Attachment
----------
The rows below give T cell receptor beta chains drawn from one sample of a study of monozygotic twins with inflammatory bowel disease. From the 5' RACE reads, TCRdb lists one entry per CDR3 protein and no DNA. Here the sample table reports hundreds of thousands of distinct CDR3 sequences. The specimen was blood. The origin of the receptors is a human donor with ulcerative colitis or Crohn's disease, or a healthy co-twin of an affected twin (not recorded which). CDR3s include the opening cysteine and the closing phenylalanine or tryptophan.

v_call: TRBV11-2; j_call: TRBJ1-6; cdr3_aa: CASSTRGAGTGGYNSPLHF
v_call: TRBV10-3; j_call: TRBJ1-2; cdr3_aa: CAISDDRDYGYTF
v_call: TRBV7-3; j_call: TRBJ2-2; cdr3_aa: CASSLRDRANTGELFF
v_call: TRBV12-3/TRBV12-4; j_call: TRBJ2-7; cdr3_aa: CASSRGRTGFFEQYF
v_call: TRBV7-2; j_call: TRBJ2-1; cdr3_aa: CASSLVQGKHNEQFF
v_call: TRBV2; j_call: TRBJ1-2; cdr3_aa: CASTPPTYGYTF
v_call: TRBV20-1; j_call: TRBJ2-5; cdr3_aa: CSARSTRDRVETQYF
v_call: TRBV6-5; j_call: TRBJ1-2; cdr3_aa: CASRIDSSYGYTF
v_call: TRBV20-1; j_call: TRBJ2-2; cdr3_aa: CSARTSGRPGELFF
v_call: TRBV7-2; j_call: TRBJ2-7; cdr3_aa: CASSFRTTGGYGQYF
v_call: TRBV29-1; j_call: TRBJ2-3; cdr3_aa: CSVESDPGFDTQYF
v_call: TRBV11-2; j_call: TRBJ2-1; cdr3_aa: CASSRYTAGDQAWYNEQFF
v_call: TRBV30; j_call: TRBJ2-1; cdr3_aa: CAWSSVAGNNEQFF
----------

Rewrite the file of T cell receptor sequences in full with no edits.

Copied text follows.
The rows below give T cell receptor beta chains drawn from one sample of a study of monozygotic twins with inflammatory bowel disease. From the 5' RACE reads, TCRdb lists one entry per CDR3 protein and no DNA. Here the sample table reports hundreds of thousands of distinct CDR3 sequences. The specimen was blood. The origin of the receptors is a human donor with ulcerative colitis or Crohn's disease, or a healthy co-twin of an affected twin (not recorded which). CDR3s include the opening cysteine and the closing phenylalanine or tryptophan.

v_call: TRBV11-2; j_call: TRBJ1-6; cdr3_aa: CASSTRGAGTGGYNSPLHF
v_call: TRBV10-3; j_call: TRBJ1-2; cdr3_aa: CAISDDRDYGYTF
v_call: TRBV7-3; j_call: TRBJ2-2; cdr3_aa: CASSLRDRANTGELFF
v_call: TRBV12-3/TRBV12-4; j_call: TRBJ2-7; cdr3_aa: CASSRGRTGFFEQYF
v_call: TRBV7-2; j_call: TRBJ2-1; cdr3_aa: CASSLVQGKHNEQFF
v_call: TRBV2; j_call: TRBJ1-2; cdr3_aa: CASTPPTYGYTF
v_call: TRBV20-1; j_call: TRBJ2-5; cdr3_aa: CSARSTRDRVETQYF
v_call: TRBV6-5; j_call: TRBJ1-2; cdr3_aa: CASRIDSSYGYTF
v_call: TRBV20-1; j_call: TRBJ2-2; cdr3_aa: CSARTSGRPGELFF
v_call: TRBV7-2; j_call: TRBJ2-7; cdr3_aa: CASSFRTTGGYGQYF
v_call: TRBV29-1; j_call: TRBJ2-3; cdr3_aa: CSVESDPGFDTQYF
v_call: TRBV11-2; j_call: TRBJ2-1; cdr3_aa: CASSRYTAGDQAWYNEQFF
v_call: TRBV30; j_call: TRBJ2-1; cdr3_aa: CAWSSVAGNNEQFF